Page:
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Crucial Accountability QA

Seeking Accountability

The following article was originally published on August 4, 2004.

Dear Ron,

I lead a faith-based, non-profit organization after fifteen years as a mid-level executive in the wireless industry. Working with board members and volunteers is tough sometimes. My difficulty comes in creating safety and expressing my concerns when people do not deliver on their commitments. Given the volunteer nature of both parties, I want to appreciate their desire to serve, not alienate them, and yet I want to let them know things that need to be done are not getting done. Can you help me?

Sincerely,
Seeking Accountability

Dear Seeking,

Talking through tough issues with someone in a volunteer organization is a lot like dealing with peers or someone at a higher level in any organization. You cannot rely on position, power, or the threat of losing employment to get the other person’s attention. If you are too heavy-handed, you risk creating offense; if you sugarcoat or water down your communication, you minimize the problem. What to do?

Consider the following tips:

Start with Heart. Make sure you go into the conversation with the right end in mind–you want to solve the problem of someone not keeping a commitment in a way that preserves and enhances the working relationship. You don’t want to shame. You don’t want to make the other person feel bad or wrong.

Master Your Stories. Ask, “Why would a reasonable, rational, decent person not keep his or her commitment?” It might be a motivational problem (he or she didn’t WANT to do it) or an ability problem (he or she wasn’t ABLE to do it). Which is the case? You don’t know! Don’t assume the worst; don’t tell yourself a villain story. Be curious, not furious.

Get Unstuck. Decide at what level the conversation needs to be held: content (first time), pattern (it’s happened before), or relationship (how it affects the trust and respect between the two of you). If the problem is a pattern of a behavior that you’ve dealt with before, don’t just talk about the current instance. Talk about the fact that it keeps happening and discuss what you can do to keep it from continuing. If it’s starting to affect how the two of you work together, address that issue, and discuss what you’d like from your working relationship.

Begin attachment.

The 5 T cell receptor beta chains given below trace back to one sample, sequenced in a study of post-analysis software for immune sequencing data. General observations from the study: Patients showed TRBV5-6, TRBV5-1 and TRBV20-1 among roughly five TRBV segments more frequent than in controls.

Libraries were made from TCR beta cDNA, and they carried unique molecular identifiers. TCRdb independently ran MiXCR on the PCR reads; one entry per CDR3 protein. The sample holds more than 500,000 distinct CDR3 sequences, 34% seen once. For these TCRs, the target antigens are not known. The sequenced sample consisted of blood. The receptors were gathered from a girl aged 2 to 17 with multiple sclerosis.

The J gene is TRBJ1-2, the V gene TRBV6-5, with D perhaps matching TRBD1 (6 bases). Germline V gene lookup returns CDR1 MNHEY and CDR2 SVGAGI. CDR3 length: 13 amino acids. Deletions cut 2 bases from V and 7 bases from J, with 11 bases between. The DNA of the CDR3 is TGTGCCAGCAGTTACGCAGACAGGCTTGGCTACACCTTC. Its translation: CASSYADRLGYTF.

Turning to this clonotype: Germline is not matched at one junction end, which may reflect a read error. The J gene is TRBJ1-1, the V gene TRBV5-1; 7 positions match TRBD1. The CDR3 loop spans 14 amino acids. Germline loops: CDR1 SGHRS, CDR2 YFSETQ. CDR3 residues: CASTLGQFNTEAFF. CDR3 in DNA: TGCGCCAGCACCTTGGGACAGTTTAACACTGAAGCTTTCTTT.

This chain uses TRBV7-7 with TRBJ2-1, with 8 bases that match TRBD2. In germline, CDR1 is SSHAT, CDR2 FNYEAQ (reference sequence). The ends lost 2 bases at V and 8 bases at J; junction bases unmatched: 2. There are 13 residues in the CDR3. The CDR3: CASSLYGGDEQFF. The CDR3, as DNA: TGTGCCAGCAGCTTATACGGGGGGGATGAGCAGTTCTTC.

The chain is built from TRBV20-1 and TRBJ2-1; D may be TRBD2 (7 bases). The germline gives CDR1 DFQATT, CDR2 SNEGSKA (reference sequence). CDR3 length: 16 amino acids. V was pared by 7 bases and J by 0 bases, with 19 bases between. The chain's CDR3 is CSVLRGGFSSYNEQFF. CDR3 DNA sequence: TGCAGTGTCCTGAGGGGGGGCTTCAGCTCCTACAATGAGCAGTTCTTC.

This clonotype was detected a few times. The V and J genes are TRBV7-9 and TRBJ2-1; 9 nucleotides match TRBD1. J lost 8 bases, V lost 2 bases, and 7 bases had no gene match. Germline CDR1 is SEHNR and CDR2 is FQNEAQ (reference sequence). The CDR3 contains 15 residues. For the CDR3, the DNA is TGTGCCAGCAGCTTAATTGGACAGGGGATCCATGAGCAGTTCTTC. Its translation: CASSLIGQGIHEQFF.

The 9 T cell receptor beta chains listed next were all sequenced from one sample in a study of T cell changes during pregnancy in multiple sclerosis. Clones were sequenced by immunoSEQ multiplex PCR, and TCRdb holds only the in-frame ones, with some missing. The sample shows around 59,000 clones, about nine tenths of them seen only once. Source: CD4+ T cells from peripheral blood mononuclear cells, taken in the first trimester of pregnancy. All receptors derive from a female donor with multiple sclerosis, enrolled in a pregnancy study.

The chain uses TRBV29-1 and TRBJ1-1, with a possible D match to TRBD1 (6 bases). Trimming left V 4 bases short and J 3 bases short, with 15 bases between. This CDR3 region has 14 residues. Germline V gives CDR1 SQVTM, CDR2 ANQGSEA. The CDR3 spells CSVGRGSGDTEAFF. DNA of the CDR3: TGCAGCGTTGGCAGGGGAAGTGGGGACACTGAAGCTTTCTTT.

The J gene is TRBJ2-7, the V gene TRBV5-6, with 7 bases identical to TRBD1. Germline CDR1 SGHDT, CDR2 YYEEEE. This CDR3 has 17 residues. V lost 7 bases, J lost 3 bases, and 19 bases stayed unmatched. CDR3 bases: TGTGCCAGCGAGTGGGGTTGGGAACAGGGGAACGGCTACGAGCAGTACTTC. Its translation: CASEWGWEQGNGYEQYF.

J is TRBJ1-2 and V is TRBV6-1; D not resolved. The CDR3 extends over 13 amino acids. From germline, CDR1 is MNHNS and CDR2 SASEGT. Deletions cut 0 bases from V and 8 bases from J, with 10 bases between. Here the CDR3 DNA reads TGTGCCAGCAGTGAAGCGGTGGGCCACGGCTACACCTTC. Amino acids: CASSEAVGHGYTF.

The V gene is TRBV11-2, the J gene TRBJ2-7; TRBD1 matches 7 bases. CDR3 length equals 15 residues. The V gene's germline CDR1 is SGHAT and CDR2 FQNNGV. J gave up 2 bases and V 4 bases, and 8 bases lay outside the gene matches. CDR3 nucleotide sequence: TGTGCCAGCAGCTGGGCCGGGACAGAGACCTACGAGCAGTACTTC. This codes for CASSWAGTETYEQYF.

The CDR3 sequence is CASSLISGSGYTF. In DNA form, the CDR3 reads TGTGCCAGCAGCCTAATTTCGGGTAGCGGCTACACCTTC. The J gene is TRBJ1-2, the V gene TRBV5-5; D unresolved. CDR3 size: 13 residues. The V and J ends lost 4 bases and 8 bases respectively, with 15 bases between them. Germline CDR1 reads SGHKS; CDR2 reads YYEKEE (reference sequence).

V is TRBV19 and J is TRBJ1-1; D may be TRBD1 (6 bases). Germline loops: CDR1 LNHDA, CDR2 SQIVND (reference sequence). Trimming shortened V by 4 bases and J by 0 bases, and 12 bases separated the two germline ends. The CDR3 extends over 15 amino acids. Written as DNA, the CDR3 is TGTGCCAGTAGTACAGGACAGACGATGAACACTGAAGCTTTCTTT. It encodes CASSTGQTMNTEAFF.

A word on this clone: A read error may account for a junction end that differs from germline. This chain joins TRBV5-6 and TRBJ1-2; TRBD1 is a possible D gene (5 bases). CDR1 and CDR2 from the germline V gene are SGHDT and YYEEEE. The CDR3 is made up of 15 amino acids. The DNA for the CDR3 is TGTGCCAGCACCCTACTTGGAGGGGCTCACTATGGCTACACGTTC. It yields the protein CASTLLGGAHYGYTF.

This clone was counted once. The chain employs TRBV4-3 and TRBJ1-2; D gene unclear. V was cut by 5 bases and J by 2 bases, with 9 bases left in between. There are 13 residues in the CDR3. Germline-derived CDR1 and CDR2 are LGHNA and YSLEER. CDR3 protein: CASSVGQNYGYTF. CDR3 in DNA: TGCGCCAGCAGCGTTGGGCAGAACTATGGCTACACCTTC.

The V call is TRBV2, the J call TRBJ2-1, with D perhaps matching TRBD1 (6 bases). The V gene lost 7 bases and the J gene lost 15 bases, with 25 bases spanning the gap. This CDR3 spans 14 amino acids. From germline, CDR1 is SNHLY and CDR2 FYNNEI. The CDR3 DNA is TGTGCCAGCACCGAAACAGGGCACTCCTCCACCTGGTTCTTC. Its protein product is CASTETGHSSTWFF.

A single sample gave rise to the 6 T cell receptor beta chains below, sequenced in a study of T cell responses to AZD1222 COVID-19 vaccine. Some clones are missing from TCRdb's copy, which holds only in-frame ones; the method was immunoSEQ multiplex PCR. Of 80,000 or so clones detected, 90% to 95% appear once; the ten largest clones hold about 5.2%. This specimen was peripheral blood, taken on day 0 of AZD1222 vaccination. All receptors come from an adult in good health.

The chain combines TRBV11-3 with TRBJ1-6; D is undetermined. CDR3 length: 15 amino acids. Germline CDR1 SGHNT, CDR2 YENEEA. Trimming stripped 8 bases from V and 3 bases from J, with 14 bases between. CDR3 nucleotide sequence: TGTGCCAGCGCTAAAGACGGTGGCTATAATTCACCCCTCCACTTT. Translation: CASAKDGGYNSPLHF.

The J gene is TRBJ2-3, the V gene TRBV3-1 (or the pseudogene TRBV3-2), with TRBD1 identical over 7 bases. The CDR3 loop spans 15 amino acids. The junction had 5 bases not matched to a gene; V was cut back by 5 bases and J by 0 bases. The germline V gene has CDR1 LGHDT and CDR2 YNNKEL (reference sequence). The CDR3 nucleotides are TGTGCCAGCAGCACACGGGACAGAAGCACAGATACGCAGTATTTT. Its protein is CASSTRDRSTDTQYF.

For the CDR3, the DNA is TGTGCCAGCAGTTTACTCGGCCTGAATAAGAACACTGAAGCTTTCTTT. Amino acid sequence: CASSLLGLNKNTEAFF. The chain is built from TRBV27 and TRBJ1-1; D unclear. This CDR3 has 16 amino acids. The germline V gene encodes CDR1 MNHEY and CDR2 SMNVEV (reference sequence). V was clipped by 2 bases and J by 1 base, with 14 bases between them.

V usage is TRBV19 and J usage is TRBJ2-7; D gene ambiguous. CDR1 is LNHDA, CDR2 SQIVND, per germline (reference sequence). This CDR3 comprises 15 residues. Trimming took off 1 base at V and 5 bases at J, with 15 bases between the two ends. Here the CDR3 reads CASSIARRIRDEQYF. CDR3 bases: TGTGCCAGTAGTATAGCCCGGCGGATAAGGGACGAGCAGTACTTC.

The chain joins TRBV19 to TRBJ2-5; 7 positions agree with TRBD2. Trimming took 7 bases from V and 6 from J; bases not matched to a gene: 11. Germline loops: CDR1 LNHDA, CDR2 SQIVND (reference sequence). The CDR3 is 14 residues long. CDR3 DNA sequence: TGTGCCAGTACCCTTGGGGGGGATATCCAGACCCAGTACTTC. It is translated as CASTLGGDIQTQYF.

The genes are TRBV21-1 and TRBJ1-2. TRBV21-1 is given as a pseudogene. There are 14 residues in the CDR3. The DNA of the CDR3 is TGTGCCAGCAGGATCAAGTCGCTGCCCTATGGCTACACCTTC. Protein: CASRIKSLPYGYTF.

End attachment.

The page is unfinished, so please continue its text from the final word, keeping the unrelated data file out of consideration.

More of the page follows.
STATE your Path. Start with the facts of what’s going on, not your conclusions about why it’s happening. An effective way of sharing the facts is to compare what was promised with what happened. Don’t make accusations (“You didn’t keep your promise.”) Don’t make statements of emotion (“You make me so mad!”). Instead, try, “you told me the report would be ready by Monday. It’s now Tuesday and I still haven’t received the report. What happened?”

Move to Action. Remember at the end of the conversation to document “Who does What by When,” to clarify the plan going forward. This will ensure that everyone knows what is expected, and help them understand what they’ll be accountable for. Be sure to follow up. This will still be a difficult conversation, but handling it with these principles and skills will increase the probability of solving problems in a way that builds both respect and your relationship.

Best of luck,
Ron

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Ron McMillan

Ron McMillan is a New York Times bestselling author, keynote speaker, and leading social scientist for organizational change. For thirty years, Ron has delivered engaging keynotes at major conferences including the American Society of Training and Development and the Society for Human Resource Management. Ron’s work has been translated into twenty-eight languages, is available in thirty-six countries, and has generated results for three hundred of the Fortune 500. read more

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